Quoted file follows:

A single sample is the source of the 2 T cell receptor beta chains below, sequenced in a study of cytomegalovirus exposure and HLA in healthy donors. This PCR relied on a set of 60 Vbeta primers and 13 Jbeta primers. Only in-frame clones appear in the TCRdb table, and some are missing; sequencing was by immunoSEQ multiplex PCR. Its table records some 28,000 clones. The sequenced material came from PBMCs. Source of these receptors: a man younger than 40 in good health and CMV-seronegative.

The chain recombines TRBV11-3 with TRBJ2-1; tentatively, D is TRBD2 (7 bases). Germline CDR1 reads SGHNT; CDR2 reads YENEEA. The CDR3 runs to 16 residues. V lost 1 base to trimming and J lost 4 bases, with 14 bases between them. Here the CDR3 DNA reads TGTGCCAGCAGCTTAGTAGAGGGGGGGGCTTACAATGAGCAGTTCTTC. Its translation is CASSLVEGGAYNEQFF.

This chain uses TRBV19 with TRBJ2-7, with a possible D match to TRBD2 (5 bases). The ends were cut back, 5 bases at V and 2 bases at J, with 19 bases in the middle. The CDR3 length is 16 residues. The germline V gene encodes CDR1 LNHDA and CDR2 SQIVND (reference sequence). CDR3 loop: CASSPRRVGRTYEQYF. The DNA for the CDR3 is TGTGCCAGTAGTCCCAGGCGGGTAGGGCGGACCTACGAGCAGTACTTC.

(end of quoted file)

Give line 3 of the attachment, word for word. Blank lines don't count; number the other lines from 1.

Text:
This chain uses TRBV19 with TRBJ2-7, with a possible D match to TRBD2 (5 bases). The ends were cut back, 5 bases at V and 2 bases at J, with 19 bases in the middle. The CDR3 length is 16 residues. The germline V gene encodes CDR1 LNHDA and CDR2 SQIVND (reference sequence). CDR3 loop: CASSPRRVGRTYEQYF. The DNA for the CDR3 is TGTGCCAGTAGTCCCAGGCGGGTAGGGCGGACCTACGAGCAGTACTTC.